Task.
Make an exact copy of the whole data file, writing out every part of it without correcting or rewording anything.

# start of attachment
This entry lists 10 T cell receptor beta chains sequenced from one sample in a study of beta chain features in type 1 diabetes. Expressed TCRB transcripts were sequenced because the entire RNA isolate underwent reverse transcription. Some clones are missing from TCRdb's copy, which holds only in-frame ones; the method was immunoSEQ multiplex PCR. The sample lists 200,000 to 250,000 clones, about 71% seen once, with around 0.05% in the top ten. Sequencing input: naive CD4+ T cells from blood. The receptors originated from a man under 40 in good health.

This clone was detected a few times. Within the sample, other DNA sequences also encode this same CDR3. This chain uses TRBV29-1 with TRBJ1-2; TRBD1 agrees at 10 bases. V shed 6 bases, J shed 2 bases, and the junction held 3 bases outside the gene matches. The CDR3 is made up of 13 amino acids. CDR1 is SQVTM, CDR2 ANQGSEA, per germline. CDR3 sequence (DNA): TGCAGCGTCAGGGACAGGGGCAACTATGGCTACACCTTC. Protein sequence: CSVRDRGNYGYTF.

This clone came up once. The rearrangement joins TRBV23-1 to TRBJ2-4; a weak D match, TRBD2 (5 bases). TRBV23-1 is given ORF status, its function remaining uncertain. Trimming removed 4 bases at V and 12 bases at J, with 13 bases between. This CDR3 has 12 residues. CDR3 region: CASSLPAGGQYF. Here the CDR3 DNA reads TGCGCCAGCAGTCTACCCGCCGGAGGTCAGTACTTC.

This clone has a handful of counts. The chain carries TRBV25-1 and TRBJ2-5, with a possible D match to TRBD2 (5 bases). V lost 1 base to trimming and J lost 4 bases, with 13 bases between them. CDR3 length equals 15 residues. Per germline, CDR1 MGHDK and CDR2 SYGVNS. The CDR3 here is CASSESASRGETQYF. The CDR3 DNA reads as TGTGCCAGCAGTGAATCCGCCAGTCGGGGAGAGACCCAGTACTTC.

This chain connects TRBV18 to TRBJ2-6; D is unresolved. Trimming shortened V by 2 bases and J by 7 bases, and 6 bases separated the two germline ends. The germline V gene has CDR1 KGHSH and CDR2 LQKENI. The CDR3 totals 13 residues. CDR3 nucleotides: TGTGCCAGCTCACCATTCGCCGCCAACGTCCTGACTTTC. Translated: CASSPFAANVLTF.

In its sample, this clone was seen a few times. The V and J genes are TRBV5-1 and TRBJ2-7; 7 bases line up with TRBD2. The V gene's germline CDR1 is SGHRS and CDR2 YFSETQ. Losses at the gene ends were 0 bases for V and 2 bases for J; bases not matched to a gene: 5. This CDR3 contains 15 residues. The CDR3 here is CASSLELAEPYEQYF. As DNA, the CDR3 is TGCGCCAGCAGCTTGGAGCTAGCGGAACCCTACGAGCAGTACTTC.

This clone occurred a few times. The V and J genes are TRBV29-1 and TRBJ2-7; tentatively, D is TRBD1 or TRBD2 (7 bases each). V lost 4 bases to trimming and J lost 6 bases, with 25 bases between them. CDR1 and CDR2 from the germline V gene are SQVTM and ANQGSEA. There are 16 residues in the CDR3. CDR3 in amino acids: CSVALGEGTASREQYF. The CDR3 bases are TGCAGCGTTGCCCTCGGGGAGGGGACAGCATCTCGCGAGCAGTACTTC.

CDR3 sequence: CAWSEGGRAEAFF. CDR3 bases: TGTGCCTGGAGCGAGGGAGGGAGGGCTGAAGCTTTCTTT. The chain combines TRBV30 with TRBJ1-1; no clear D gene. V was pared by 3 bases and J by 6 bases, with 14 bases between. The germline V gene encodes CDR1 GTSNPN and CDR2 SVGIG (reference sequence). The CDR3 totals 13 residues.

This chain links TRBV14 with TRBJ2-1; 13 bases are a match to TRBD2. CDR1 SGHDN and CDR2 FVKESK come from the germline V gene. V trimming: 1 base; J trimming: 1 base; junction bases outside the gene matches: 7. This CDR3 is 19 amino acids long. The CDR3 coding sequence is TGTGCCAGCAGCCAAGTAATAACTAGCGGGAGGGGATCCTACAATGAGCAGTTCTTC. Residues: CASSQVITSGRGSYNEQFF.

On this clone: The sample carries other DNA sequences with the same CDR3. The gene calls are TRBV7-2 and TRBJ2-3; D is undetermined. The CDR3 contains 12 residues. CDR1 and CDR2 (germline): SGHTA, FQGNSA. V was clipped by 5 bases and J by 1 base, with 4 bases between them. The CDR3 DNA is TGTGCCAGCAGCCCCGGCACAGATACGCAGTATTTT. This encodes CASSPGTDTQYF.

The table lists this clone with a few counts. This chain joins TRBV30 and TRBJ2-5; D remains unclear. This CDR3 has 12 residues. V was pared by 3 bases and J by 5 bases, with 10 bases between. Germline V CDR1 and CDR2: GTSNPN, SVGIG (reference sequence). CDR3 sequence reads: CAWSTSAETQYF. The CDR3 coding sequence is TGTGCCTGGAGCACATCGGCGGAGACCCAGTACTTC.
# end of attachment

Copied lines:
This entry lists 10 T cell receptor beta chains sequenced from one sample in a study of beta chain features in type 1 diabetes. Expressed TCRB transcripts were sequenced because the entire RNA isolate underwent reverse transcription. Some clones are missing from TCRdb's copy, which holds only in-frame ones; the method was immunoSEQ multiplex PCR. The sample lists 200,000 to 250,000 clones, about 71% seen once, with around 0.05% in the top ten. Sequencing input: naive CD4+ T cells from blood. The receptors originated from a man under 40 in good health.

This clone was detected a few times. Within the sample, other DNA sequences also encode this same CDR3. This chain uses TRBV29-1 with TRBJ1-2; TRBD1 agrees at 10 bases. V shed 6 bases, J shed 2 bases, and the junction held 3 bases outside the gene matches. The CDR3 is made up of 13 amino acids. CDR1 is SQVTM, CDR2 ANQGSEA, per germline. CDR3 sequence (DNA): TGCAGCGTCAGGGACAGGGGCAACTATGGCTACACCTTC. Protein sequence: CSVRDRGNYGYTF.

This clone came up once. The rearrangement joins TRBV23-1 to TRBJ2-4; a weak D match, TRBD2 (5 bases). TRBV23-1 is given ORF status, its function remaining uncertain. Trimming removed 4 bases at V and 12 bases at J, with 13 bases between. This CDR3 has 12 residues. CDR3 region: CASSLPAGGQYF. Here the CDR3 DNA reads TGCGCCAGCAGTCTACCCGCCGGAGGTCAGTACTTC.

This clone has a handful of counts. The chain carries TRBV25-1 and TRBJ2-5, with a possible D match to TRBD2 (5 bases). V lost 1 base to trimming and J lost 4 bases, with 13 bases between them. CDR3 length equals 15 residues. Per germline, CDR1 MGHDK and CDR2 SYGVNS. The CDR3 here is CASSESASRGETQYF. The CDR3 DNA reads as TGTGCCAGCAGTGAATCCGCCAGTCGGGGAGAGACCCAGTACTTC.

This chain connects TRBV18 to TRBJ2-6; D is unresolved. Trimming shortened V by 2 bases and J by 7 bases, and 6 bases separated the two germline ends. The germline V gene has CDR1 KGHSH and CDR2 LQKENI. The CDR3 totals 13 residues. CDR3 nucleotides: TGTGCCAGCTCACCATTCGCCGCCAACGTCCTGACTTTC. Translated: CASSPFAANVLTF.

In its sample, this clone was seen a few times. The V and J genes are TRBV5-1 and TRBJ2-7; 7 bases line up with TRBD2. The V gene's germline CDR1 is SGHRS and CDR2 YFSETQ. Losses at the gene ends were 0 bases for V and 2 bases for J; bases not matched to a gene: 5. This CDR3 contains 15 residues. The CDR3 here is CASSLELAEPYEQYF. As DNA, the CDR3 is TGCGCCAGCAGCTTGGAGCTAGCGGAACCCTACGAGCAGTACTTC.

This clone occurred a few times. The V and J genes are TRBV29-1 and TRBJ2-7; tentatively, D is TRBD1 or TRBD2 (7 bases each). V lost 4 bases to trimming and J lost 6 bases, with 25 bases between them. CDR1 and CDR2 from the germline V gene are SQVTM and ANQGSEA. There are 16 residues in the CDR3. CDR3 in amino acids: CSVALGEGTASREQYF. The CDR3 bases are TGCAGCGTTGCCCTCGGGGAGGGGACAGCATCTCGCGAGCAGTACTTC.

CDR3 sequence: CAWSEGGRAEAFF. CDR3 bases: TGTGCCTGGAGCGAGGGAGGGAGGGCTGAAGCTTTCTTT. The chain combines TRBV30 with TRBJ1-1; no clear D gene. V was pared by 3 bases and J by 6 bases, with 14 bases between. The germline V gene encodes CDR1 GTSNPN and CDR2 SVGIG (reference sequence). The CDR3 totals 13 residues.

This chain links TRBV14 with TRBJ2-1; 13 bases are a match to TRBD2. CDR1 SGHDN and CDR2 FVKESK come from the germline V gene. V trimming: 1 base; J trimming: 1 base; junction bases outside the gene matches: 7. This CDR3 is 19 amino acids long. The CDR3 coding sequence is TGTGCCAGCAGCCAAGTAATAACTAGCGGGAGGGGATCCTACAATGAGCAGTTCTTC. Residues: CASSQVITSGRGSYNEQFF.

On this clone: The sample carries other DNA sequences with the same CDR3. The gene calls are TRBV7-2 and TRBJ2-3; D is undetermined. The CDR3 contains 12 residues. CDR1 and CDR2 (germline): SGHTA, FQGNSA. V was clipped by 5 bases and J by 1 base, with 4 bases between them. The CDR3 DNA is TGTGCCAGCAGCCCCGGCACAGATACGCAGTATTTT. This encodes CASSPGTDTQYF.

The table lists this clone with a few counts. This chain joins TRBV30 and TRBJ2-5; D remains unclear. This CDR3 has 12 residues. V was pared by 3 bases and J by 5 bases, with 10 bases between. Germline V CDR1 and CDR2: GTSNPN, SVGIG (reference sequence). CDR3 sequence reads: CAWSTSAETQYF. The CDR3 coding sequence is TGTGCCTGGAGCACATCGGCGGAGACCCAGTACTTC.